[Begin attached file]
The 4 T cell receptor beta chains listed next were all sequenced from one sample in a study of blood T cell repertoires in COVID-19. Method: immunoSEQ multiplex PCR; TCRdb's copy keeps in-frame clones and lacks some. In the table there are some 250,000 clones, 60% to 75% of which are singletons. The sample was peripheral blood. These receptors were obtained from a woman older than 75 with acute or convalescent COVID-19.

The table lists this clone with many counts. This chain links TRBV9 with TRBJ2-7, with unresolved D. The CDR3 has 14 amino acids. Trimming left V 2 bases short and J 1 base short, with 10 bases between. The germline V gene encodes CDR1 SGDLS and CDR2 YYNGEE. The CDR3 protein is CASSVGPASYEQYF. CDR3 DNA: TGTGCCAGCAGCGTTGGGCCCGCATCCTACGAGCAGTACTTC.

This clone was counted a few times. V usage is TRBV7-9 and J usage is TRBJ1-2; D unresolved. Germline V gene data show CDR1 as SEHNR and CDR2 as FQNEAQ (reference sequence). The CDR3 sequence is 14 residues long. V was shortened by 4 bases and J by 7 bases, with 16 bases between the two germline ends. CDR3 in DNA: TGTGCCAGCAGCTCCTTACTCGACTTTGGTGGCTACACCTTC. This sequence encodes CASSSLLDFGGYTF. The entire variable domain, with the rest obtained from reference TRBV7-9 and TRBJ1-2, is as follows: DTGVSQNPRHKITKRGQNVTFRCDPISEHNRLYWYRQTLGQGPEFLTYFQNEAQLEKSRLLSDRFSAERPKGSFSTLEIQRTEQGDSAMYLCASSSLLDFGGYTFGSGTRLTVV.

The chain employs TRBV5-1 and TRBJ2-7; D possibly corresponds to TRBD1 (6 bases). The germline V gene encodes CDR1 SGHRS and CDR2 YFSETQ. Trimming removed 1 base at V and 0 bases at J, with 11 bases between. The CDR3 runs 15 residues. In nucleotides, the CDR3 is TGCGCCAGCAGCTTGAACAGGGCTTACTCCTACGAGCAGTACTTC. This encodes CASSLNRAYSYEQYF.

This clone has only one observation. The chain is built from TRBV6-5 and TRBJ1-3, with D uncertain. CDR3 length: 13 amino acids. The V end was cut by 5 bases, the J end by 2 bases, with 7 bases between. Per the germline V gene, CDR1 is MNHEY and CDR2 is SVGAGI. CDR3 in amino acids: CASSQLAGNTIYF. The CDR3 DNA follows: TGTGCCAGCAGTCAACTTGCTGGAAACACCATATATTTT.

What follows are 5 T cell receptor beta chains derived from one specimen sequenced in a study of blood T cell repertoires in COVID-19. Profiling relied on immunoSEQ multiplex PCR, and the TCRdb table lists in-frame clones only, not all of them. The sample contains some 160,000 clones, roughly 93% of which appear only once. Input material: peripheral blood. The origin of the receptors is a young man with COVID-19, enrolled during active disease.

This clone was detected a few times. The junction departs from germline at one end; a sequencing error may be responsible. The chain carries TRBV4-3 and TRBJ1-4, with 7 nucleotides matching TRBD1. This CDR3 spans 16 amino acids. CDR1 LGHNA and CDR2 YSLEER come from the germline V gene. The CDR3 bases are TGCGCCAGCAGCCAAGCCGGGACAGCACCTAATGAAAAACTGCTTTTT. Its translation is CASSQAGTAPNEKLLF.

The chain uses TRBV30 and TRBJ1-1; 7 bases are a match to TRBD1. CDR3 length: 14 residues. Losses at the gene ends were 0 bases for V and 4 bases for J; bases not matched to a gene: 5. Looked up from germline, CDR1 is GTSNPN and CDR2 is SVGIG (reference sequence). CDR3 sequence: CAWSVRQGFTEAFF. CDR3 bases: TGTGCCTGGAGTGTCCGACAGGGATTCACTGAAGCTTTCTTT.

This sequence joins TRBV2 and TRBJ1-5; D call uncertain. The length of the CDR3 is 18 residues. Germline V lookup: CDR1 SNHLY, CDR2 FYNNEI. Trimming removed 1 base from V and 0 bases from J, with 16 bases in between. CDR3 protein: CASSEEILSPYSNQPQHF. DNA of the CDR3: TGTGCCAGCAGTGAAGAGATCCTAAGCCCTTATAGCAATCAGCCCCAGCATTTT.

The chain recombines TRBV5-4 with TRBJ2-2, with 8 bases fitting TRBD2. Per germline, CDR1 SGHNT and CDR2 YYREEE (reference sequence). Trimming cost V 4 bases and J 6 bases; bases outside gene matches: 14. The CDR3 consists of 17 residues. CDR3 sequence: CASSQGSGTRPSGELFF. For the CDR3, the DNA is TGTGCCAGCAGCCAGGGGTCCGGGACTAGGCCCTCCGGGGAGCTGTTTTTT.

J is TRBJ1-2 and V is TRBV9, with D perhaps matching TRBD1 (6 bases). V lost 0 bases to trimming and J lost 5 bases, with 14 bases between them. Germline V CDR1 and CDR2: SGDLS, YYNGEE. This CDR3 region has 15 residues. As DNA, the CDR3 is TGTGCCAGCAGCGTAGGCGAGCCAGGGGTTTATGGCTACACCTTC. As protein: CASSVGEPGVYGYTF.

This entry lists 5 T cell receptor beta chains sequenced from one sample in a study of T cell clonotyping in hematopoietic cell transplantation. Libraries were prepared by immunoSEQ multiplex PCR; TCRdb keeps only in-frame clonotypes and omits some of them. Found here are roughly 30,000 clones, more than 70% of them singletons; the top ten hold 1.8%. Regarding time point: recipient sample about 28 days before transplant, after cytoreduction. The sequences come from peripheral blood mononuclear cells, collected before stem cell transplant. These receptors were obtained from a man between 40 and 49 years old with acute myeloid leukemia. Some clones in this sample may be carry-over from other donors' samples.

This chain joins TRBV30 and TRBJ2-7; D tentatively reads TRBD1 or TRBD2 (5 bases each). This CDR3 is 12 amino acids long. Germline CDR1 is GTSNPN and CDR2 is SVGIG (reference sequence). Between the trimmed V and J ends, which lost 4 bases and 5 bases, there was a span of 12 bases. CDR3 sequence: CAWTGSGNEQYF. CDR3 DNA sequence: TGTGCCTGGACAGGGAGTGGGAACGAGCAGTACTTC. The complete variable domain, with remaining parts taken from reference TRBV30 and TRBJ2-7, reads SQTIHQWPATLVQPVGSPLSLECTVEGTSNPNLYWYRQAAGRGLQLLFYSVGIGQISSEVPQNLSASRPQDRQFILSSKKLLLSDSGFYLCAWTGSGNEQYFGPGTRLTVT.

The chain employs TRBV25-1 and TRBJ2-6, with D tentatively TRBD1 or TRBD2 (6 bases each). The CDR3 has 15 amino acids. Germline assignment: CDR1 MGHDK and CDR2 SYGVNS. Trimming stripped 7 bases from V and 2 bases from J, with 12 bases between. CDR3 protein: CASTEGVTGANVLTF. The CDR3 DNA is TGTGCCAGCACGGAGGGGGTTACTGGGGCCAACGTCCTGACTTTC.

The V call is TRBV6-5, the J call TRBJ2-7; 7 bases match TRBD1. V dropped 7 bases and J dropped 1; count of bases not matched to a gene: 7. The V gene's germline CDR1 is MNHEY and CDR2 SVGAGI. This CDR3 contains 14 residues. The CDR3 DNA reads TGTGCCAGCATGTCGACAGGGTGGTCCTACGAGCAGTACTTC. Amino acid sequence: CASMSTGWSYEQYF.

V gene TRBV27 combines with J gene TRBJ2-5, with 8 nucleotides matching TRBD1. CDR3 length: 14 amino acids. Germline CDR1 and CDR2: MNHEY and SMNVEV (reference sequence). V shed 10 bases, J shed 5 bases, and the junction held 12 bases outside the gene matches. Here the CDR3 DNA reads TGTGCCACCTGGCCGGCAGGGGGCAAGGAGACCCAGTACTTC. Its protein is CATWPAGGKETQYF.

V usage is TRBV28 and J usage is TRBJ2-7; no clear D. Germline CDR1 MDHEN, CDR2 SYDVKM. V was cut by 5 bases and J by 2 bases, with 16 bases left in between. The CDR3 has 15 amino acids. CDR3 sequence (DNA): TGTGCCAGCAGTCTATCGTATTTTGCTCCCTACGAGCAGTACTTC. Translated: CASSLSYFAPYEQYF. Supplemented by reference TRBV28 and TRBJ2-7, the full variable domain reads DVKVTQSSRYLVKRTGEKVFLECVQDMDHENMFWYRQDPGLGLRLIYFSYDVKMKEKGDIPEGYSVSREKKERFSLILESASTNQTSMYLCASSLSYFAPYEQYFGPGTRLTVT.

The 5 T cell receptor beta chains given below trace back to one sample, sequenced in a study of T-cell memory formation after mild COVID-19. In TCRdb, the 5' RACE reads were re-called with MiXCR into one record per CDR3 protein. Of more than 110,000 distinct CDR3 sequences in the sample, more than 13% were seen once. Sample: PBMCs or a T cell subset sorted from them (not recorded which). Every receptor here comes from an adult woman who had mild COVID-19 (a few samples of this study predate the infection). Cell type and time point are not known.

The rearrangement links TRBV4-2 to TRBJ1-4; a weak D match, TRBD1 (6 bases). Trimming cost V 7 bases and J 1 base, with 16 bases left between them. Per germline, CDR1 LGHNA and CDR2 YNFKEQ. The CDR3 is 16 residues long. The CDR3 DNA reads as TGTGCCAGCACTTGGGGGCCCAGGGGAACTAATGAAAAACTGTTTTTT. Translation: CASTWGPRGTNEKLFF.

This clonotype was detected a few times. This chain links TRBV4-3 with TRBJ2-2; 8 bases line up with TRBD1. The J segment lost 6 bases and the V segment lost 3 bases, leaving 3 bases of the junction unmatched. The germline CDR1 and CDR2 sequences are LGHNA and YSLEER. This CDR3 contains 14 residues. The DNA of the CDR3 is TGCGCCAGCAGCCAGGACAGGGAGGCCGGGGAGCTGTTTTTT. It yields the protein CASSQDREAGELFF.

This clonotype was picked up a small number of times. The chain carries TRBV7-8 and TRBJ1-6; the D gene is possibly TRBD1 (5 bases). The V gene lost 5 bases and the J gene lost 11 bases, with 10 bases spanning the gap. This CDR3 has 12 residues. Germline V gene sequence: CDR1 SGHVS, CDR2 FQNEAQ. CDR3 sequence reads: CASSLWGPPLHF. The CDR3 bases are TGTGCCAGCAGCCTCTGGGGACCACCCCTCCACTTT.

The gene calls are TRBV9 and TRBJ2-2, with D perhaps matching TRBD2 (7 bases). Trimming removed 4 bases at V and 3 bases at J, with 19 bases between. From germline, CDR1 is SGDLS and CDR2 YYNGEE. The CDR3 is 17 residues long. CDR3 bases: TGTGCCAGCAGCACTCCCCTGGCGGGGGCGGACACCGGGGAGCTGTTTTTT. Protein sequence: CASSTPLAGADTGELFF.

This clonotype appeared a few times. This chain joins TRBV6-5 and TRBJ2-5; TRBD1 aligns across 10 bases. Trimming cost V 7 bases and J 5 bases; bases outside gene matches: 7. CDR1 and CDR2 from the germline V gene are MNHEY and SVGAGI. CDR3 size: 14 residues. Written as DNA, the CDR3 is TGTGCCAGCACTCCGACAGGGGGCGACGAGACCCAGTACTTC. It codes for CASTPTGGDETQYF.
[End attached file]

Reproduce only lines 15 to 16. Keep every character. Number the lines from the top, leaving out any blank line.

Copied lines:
The V call is TRBV6-5, the J call TRBJ2-7; 7 bases match TRBD1. V dropped 7 bases and J dropped 1; count of bases not matched to a gene: 7. The V gene's germline CDR1 is MNHEY and CDR2 SVGAGI. This CDR3 contains 14 residues. The CDR3 DNA reads TGTGCCAGCATGTCGACAGGGTGGTCCTACGAGCAGTACTTC. Amino acid sequence: CASMSTGWSYEQYF.

V gene TRBV27 combines with J gene TRBJ2-5, with 8 nucleotides matching TRBD1. CDR3 length: 14 amino acids. Germline CDR1 and CDR2: MNHEY and SMNVEV (reference sequence). V shed 10 bases, J shed 5 bases, and the junction held 12 bases outside the gene matches. Here the CDR3 DNA reads TGTGCCACCTGGCCGGCAGGGGGCAAGGAGACCCAGTACTTC. Its protein is CATWPAGGKETQYF.